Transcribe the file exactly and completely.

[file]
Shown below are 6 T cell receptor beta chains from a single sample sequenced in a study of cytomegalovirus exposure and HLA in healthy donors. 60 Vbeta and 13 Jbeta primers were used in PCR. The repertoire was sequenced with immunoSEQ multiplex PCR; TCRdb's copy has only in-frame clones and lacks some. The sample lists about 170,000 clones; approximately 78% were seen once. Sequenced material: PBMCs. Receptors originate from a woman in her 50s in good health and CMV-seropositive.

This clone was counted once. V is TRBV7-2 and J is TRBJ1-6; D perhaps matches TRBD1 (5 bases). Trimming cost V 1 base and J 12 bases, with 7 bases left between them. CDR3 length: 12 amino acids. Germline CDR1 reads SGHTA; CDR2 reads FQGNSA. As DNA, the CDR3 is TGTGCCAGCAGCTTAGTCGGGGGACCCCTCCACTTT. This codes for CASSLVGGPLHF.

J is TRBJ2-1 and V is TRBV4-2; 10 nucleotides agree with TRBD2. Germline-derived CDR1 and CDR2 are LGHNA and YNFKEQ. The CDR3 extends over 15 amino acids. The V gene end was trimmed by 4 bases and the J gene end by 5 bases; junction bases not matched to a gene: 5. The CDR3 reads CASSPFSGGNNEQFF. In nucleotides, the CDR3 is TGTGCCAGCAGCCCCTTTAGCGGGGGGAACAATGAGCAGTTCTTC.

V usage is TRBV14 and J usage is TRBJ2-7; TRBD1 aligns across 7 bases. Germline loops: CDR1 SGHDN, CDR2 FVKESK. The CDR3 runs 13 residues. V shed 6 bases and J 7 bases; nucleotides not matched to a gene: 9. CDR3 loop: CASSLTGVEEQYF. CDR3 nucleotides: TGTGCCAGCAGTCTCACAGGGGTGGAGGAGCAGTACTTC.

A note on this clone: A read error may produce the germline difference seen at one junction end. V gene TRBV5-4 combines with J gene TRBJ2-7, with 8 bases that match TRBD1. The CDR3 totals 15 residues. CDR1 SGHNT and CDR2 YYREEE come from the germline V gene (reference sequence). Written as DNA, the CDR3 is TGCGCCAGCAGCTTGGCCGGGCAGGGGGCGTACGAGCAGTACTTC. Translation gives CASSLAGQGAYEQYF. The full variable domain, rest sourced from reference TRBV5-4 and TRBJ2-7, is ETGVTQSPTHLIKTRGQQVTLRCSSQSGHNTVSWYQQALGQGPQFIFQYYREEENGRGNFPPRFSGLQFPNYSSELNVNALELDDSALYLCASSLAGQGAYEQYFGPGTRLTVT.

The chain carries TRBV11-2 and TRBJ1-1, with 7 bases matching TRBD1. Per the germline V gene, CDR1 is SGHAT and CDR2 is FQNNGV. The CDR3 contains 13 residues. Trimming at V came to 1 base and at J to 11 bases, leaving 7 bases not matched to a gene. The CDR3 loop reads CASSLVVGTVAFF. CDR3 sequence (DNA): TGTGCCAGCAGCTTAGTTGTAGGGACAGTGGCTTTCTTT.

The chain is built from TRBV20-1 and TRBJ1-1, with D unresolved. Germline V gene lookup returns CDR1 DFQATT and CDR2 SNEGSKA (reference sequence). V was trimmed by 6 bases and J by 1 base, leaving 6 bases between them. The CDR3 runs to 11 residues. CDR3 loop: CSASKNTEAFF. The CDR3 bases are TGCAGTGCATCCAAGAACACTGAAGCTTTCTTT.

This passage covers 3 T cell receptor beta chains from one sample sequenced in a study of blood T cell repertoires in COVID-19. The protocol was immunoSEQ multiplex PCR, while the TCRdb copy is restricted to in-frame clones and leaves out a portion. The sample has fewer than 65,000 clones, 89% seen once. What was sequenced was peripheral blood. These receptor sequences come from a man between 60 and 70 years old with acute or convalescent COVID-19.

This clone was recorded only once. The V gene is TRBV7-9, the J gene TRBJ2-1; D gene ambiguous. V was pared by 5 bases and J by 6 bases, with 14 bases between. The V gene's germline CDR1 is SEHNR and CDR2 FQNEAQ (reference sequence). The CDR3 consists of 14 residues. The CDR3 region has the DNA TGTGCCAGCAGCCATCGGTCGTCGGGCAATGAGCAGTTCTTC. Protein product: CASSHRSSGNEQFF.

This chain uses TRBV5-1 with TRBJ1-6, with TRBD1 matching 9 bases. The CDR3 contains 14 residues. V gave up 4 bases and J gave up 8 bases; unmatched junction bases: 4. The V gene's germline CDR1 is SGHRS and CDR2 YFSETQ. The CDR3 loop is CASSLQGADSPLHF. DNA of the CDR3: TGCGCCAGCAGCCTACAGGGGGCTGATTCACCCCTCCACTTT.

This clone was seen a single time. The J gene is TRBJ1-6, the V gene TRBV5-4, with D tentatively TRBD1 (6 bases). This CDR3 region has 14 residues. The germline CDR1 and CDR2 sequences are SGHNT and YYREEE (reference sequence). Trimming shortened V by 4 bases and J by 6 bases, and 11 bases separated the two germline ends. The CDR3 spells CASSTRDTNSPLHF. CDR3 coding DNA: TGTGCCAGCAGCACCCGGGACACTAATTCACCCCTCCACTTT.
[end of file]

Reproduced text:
Shown below are 6 T cell receptor beta chains from a single sample sequenced in a study of cytomegalovirus exposure and HLA in healthy donors. 60 Vbeta and 13 Jbeta primers were used in PCR. The repertoire was sequenced with immunoSEQ multiplex PCR; TCRdb's copy has only in-frame clones and lacks some. The sample lists about 170,000 clones; approximately 78% were seen once. Sequenced material: PBMCs. Receptors originate from a woman in her 50s in good health and CMV-seropositive.

This clone was counted once. V is TRBV7-2 and J is TRBJ1-6; D perhaps matches TRBD1 (5 bases). Trimming cost V 1 base and J 12 bases, with 7 bases left between them. CDR3 length: 12 amino acids. Germline CDR1 reads SGHTA; CDR2 reads FQGNSA. As DNA, the CDR3 is TGTGCCAGCAGCTTAGTCGGGGGACCCCTCCACTTT. This codes for CASSLVGGPLHF.

J is TRBJ2-1 and V is TRBV4-2; 10 nucleotides agree with TRBD2. Germline-derived CDR1 and CDR2 are LGHNA and YNFKEQ. The CDR3 extends over 15 amino acids. The V gene end was trimmed by 4 bases and the J gene end by 5 bases; junction bases not matched to a gene: 5. The CDR3 reads CASSPFSGGNNEQFF. In nucleotides, the CDR3 is TGTGCCAGCAGCCCCTTTAGCGGGGGGAACAATGAGCAGTTCTTC.

V usage is TRBV14 and J usage is TRBJ2-7; TRBD1 aligns across 7 bases. Germline loops: CDR1 SGHDN, CDR2 FVKESK. The CDR3 runs 13 residues. V shed 6 bases and J 7 bases; nucleotides not matched to a gene: 9. CDR3 loop: CASSLTGVEEQYF. CDR3 nucleotides: TGTGCCAGCAGTCTCACAGGGGTGGAGGAGCAGTACTTC.

A note on this clone: A read error may produce the germline difference seen at one junction end. V gene TRBV5-4 combines with J gene TRBJ2-7, with 8 bases that match TRBD1. The CDR3 totals 15 residues. CDR1 SGHNT and CDR2 YYREEE come from the germline V gene (reference sequence). Written as DNA, the CDR3 is TGCGCCAGCAGCTTGGCCGGGCAGGGGGCGTACGAGCAGTACTTC. Translation gives CASSLAGQGAYEQYF. The full variable domain, rest sourced from reference TRBV5-4 and TRBJ2-7, is ETGVTQSPTHLIKTRGQQVTLRCSSQSGHNTVSWYQQALGQGPQFIFQYYREEENGRGNFPPRFSGLQFPNYSSELNVNALELDDSALYLCASSLAGQGAYEQYFGPGTRLTVT.

The chain carries TRBV11-2 and TRBJ1-1, with 7 bases matching TRBD1. Per the germline V gene, CDR1 is SGHAT and CDR2 is FQNNGV. The CDR3 contains 13 residues. Trimming at V came to 1 base and at J to 11 bases, leaving 7 bases not matched to a gene. The CDR3 loop reads CASSLVVGTVAFF. CDR3 sequence (DNA): TGTGCCAGCAGCTTAGTTGTAGGGACAGTGGCTTTCTTT.

The chain is built from TRBV20-1 and TRBJ1-1, with D unresolved. Germline V gene lookup returns CDR1 DFQATT and CDR2 SNEGSKA (reference sequence). V was trimmed by 6 bases and J by 1 base, leaving 6 bases between them. The CDR3 runs to 11 residues. CDR3 loop: CSASKNTEAFF. The CDR3 bases are TGCAGTGCATCCAAGAACACTGAAGCTTTCTTT.

This passage covers 3 T cell receptor beta chains from one sample sequenced in a study of blood T cell repertoires in COVID-19. The protocol was immunoSEQ multiplex PCR, while the TCRdb copy is restricted to in-frame clones and leaves out a portion. The sample has fewer than 65,000 clones, 89% seen once. What was sequenced was peripheral blood. These receptor sequences come from a man between 60 and 70 years old with acute or convalescent COVID-19.

This clone was recorded only once. The V gene is TRBV7-9, the J gene TRBJ2-1; D gene ambiguous. V was pared by 5 bases and J by 6 bases, with 14 bases between. The V gene's germline CDR1 is SEHNR and CDR2 FQNEAQ (reference sequence). The CDR3 consists of 14 residues. The CDR3 region has the DNA TGTGCCAGCAGCCATCGGTCGTCGGGCAATGAGCAGTTCTTC. Protein product: CASSHRSSGNEQFF.

This chain uses TRBV5-1 with TRBJ1-6, with TRBD1 matching 9 bases. The CDR3 contains 14 residues. V gave up 4 bases and J gave up 8 bases; unmatched junction bases: 4. The V gene's germline CDR1 is SGHRS and CDR2 YFSETQ. The CDR3 loop is CASSLQGADSPLHF. DNA of the CDR3: TGCGCCAGCAGCCTACAGGGGGCTGATTCACCCCTCCACTTT.

This clone was seen a single time. The J gene is TRBJ1-6, the V gene TRBV5-4, with D tentatively TRBD1 (6 bases). This CDR3 region has 14 residues. The germline CDR1 and CDR2 sequences are SGHNT and YYREEE (reference sequence). Trimming shortened V by 4 bases and J by 6 bases, and 11 bases separated the two germline ends. The CDR3 spells CASSTRDTNSPLHF. CDR3 coding DNA: TGTGCCAGCAGCACCCGGGACACTAATTCACCCCTCCACTTT.